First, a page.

Still got the basing to do, but I tend to leave that until the whole army is finished. It's going to be a simple base colour of flock, probably of tan stone or some such shade.

Thursday, 14 March 2013

Assyrian Chariots

The Caesar Assyrian chariots are very nice pieces of kit.

They are very well designed and engineered, and clip together without glue. I will use some though, for added strength. They look and are much more solid than the flimsy and brittle HaT ones. They also snap together in seconds. I clipped the parts off the sprue and had a quick test run, and there are no problems at all. I only bothered to trim the excess sprue from the chariot hull in order to ensure the pins fitted, but I will finish the rest later and make a start on it. Unlike the HaT plastic, this stuff is easy to cut with a sharp blade, and does not tear.

I mentioned in my last post that the set does not include a driver. I was going by reports from the excellent Plastic Solider Review site. However, I think they are incorrect. One of the figures is clearly, to me at least, in a characteristic pose for a chariot driver. All one needs to do is remove the pin on his arm, and I wonder if that was the intention. It would also not be hard to convert the figure holding a sword to a driver, at a pinch. I'm actually at a loss as to why he would be using that weapon on a chariot anyway.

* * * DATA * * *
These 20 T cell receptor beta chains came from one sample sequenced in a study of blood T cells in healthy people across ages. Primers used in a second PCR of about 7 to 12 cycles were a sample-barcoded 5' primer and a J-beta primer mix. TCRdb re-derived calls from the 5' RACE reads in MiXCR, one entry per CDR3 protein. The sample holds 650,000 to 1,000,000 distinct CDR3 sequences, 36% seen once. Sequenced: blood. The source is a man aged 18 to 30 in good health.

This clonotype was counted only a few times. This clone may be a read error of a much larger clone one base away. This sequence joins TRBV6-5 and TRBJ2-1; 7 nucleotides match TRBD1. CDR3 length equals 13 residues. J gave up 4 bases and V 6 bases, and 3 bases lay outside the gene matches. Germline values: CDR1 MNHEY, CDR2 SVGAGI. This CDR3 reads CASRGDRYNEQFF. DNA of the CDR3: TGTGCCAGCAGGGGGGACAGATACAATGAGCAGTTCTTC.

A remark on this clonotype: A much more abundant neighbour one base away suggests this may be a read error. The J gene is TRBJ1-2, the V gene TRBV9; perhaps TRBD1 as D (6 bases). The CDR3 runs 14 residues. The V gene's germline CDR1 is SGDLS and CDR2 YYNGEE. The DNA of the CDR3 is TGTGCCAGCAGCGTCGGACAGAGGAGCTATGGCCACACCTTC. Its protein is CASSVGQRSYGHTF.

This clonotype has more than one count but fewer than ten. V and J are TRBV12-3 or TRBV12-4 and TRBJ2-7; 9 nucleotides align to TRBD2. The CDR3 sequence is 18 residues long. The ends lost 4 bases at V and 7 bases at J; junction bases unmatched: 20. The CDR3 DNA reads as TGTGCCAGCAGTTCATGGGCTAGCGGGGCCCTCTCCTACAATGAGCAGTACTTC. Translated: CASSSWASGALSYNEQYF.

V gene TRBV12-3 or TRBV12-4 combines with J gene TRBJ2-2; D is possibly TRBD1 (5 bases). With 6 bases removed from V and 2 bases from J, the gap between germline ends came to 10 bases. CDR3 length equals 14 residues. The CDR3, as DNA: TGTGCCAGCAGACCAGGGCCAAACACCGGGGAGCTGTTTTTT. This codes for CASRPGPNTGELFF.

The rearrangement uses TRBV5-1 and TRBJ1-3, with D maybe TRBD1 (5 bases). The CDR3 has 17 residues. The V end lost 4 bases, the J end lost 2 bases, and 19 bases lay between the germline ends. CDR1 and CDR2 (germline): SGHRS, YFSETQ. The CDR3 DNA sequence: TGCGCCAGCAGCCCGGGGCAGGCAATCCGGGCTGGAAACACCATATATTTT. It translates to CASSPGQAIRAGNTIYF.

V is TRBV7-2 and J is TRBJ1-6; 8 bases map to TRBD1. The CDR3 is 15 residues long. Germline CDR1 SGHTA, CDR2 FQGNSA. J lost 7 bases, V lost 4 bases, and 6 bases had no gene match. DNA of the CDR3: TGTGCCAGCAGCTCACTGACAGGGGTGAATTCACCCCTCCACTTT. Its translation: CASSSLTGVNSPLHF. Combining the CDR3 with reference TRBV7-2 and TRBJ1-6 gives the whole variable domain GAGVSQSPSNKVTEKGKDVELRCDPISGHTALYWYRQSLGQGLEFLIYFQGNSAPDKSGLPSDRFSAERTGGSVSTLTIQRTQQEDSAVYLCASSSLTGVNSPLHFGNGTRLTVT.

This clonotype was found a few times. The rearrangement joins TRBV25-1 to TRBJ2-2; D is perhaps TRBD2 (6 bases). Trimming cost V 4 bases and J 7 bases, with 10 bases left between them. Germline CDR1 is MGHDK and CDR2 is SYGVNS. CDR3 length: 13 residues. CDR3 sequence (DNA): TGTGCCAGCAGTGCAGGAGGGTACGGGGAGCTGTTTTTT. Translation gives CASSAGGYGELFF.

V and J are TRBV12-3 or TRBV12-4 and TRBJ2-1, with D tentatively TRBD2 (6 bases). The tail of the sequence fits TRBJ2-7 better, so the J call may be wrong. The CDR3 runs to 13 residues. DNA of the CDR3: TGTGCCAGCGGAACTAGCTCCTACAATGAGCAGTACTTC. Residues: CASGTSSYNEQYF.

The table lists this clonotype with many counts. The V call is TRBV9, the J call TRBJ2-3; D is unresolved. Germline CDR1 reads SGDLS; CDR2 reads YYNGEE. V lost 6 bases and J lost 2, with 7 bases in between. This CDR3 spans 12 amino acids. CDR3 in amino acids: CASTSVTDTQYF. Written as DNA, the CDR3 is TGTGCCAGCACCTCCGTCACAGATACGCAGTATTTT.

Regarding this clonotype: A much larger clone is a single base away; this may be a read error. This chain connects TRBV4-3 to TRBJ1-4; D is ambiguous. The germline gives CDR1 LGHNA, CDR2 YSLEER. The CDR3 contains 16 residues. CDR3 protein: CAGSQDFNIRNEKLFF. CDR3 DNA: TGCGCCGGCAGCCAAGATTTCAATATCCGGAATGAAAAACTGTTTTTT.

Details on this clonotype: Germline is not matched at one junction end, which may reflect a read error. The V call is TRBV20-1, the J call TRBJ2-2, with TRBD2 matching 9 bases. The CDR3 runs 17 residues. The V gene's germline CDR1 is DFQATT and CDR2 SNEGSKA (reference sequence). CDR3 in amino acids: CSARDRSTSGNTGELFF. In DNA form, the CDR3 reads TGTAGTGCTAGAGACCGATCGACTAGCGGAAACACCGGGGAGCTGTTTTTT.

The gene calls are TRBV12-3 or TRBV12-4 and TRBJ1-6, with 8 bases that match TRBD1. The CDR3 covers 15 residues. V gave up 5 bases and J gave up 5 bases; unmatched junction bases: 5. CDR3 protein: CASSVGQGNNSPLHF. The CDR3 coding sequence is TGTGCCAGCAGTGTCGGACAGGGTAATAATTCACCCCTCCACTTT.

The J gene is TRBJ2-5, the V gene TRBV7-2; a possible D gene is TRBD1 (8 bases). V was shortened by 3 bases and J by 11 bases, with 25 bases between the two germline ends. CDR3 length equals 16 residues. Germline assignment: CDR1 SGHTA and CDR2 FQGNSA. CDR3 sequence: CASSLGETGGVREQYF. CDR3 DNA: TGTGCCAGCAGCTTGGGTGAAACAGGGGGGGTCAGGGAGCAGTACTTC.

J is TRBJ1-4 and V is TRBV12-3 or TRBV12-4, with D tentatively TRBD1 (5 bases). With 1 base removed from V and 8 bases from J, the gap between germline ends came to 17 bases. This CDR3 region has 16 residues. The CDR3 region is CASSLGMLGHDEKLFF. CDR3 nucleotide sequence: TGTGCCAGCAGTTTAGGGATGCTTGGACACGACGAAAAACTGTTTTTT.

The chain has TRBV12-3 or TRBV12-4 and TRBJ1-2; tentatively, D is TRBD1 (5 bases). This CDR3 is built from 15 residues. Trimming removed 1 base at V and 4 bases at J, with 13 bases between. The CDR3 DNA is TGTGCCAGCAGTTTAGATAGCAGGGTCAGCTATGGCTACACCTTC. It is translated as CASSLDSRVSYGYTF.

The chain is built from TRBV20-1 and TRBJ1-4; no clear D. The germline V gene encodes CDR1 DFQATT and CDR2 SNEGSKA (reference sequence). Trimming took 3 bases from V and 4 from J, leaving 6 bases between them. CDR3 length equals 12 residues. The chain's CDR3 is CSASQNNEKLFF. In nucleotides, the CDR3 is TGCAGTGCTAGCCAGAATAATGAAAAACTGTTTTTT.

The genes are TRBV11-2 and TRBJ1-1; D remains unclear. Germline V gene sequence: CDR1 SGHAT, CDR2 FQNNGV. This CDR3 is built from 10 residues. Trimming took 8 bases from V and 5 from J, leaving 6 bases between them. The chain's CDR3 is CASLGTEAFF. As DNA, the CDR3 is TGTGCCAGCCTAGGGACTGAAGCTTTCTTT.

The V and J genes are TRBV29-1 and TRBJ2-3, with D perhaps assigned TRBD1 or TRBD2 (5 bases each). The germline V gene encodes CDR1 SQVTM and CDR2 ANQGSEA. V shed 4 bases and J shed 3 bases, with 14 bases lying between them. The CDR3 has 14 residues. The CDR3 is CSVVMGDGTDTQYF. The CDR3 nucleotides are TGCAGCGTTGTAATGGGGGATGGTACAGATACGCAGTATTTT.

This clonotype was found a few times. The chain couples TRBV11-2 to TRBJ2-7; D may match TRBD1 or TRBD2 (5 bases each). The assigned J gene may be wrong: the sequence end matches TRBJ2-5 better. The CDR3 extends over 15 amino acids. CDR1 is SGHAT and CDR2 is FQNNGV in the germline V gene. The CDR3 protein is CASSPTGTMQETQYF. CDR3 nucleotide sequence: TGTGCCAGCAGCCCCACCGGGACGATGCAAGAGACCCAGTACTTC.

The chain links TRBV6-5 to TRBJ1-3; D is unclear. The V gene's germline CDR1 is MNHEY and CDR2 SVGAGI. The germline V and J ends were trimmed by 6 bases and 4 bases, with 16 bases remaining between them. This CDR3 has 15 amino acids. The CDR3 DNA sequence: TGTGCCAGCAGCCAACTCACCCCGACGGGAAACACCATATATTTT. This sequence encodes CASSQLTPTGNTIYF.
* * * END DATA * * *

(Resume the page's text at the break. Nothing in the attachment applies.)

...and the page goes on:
So lesson learned. If building a chariot-based army again, I will think long and hard before using HaT chariot models. I dare say not all the HaT chariots are as badly engineered as their Assyrian one, but I'll make sure to check them out first.

Wednesday, 13 March 2013

Finally Coming Together!

Well, except for the damn Assyrian Chariots, that is.

Attempting to paint a few details onto the almost finished one, I fumbled it whilst turning it in my fingers to paint the other side panel. In an instant the yoke bent and snapped in half, followed by one of the wheel axles, and then as my fingers finally managed to get a grip again the hull bent, and then sprang apart. I had a major hissy fit!

I threw the thing in the bin, followed by the other two - part-completed - ones from the same box. The two remaining unopened boxes are up on eBay, for someone who has a gentler touch than I do. I kept the figures, horses and a few of the accessories to use elsewhere.

Don't get me wrong. They are nice little models. They would work well in hard plastic, although a few parts would be very fragile, perhaps too much so for a wargames table. But something is badly wrong with that cream coloured soft plastic. Bend a component and it breaks in half. Useless. Maybe it was just that box, but I was loath to open the others to prove the point.

So the chariot parts from one box ended in the bin. Instead I have bought two boxes of the Caesar ones. They are engineered a bit more solidly than the HaT offering. The yoke, beam and chariot floor come as one part instead of three. The parts look more substantial too. That should make it much stronger straight away. The sides are pinned in place, which should make a very strong joint once glued. I prefer the HaT figures to the Caesar ones, especially as the former do not include a driver! As I have three sets of HaT Chariot crew, I will use those and modify another figure to provide the driver for the fourth chariot.